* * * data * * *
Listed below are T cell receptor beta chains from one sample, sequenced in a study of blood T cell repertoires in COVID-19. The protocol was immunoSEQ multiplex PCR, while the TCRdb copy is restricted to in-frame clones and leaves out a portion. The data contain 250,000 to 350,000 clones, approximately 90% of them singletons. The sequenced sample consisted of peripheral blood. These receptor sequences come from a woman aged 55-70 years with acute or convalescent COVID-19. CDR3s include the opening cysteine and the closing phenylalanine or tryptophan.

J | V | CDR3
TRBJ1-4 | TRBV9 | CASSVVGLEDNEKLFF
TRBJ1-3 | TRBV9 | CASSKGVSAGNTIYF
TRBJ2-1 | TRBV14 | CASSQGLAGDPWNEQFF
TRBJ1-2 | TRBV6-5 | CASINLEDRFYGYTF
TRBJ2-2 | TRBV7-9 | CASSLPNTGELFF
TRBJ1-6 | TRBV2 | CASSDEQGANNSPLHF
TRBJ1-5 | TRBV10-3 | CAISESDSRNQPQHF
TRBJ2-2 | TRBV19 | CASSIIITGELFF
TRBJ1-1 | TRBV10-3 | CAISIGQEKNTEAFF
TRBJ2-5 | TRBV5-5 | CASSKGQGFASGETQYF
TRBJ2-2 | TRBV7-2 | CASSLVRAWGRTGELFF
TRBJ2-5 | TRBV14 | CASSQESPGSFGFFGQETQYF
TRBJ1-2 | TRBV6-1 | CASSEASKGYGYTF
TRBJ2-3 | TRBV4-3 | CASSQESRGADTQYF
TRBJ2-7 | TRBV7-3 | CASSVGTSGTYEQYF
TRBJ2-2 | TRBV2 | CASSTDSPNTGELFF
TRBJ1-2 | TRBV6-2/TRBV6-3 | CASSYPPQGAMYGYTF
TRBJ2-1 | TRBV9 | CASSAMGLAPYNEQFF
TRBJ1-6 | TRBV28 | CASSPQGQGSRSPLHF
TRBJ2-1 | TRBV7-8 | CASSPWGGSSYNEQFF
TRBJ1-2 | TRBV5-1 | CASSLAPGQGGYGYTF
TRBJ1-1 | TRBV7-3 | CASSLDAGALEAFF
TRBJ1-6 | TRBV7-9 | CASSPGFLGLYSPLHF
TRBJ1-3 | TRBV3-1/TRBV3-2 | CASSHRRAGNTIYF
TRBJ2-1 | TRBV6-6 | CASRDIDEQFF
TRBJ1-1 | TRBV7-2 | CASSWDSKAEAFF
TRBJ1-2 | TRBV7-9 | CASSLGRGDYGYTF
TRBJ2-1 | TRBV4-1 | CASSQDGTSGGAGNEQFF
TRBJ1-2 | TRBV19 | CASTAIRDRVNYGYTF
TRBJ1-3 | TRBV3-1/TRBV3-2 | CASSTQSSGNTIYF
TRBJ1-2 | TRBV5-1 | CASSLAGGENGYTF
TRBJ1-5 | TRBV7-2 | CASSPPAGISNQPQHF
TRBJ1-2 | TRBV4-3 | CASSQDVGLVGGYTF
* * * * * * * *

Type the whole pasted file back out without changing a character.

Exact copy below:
Listed below are T cell receptor beta chains from one sample, sequenced in a study of blood T cell repertoires in COVID-19. The protocol was immunoSEQ multiplex PCR, while the TCRdb copy is restricted to in-frame clones and leaves out a portion. The data contain 250,000 to 350,000 clones, approximately 90% of them singletons. The sequenced sample consisted of peripheral blood. These receptor sequences come from a woman aged 55-70 years with acute or convalescent COVID-19. CDR3s include the opening cysteine and the closing phenylalanine or tryptophan.

J | V | CDR3
TRBJ1-4 | TRBV9 | CASSVVGLEDNEKLFF
TRBJ1-3 | TRBV9 | CASSKGVSAGNTIYF
TRBJ2-1 | TRBV14 | CASSQGLAGDPWNEQFF
TRBJ1-2 | TRBV6-5 | CASINLEDRFYGYTF
TRBJ2-2 | TRBV7-9 | CASSLPNTGELFF
TRBJ1-6 | TRBV2 | CASSDEQGANNSPLHF
TRBJ1-5 | TRBV10-3 | CAISESDSRNQPQHF
TRBJ2-2 | TRBV19 | CASSIIITGELFF
TRBJ1-1 | TRBV10-3 | CAISIGQEKNTEAFF
TRBJ2-5 | TRBV5-5 | CASSKGQGFASGETQYF
TRBJ2-2 | TRBV7-2 | CASSLVRAWGRTGELFF
TRBJ2-5 | TRBV14 | CASSQESPGSFGFFGQETQYF
TRBJ1-2 | TRBV6-1 | CASSEASKGYGYTF
TRBJ2-3 | TRBV4-3 | CASSQESRGADTQYF
TRBJ2-7 | TRBV7-3 | CASSVGTSGTYEQYF
TRBJ2-2 | TRBV2 | CASSTDSPNTGELFF
TRBJ1-2 | TRBV6-2/TRBV6-3 | CASSYPPQGAMYGYTF
TRBJ2-1 | TRBV9 | CASSAMGLAPYNEQFF
TRBJ1-6 | TRBV28 | CASSPQGQGSRSPLHF
TRBJ2-1 | TRBV7-8 | CASSPWGGSSYNEQFF
TRBJ1-2 | TRBV5-1 | CASSLAPGQGGYGYTF
TRBJ1-1 | TRBV7-3 | CASSLDAGALEAFF
TRBJ1-6 | TRBV7-9 | CASSPGFLGLYSPLHF
TRBJ1-3 | TRBV3-1/TRBV3-2 | CASSHRRAGNTIYF
TRBJ2-1 | TRBV6-6 | CASRDIDEQFF
TRBJ1-1 | TRBV7-2 | CASSWDSKAEAFF
TRBJ1-2 | TRBV7-9 | CASSLGRGDYGYTF
TRBJ2-1 | TRBV4-1 | CASSQDGTSGGAGNEQFF
TRBJ1-2 | TRBV19 | CASTAIRDRVNYGYTF
TRBJ1-3 | TRBV3-1/TRBV3-2 | CASSTQSSGNTIYF
TRBJ1-2 | TRBV5-1 | CASSLAGGENGYTF
TRBJ1-5 | TRBV7-2 | CASSPPAGISNQPQHF
TRBJ1-2 | TRBV4-3 | CASSQDVGLVGGYTF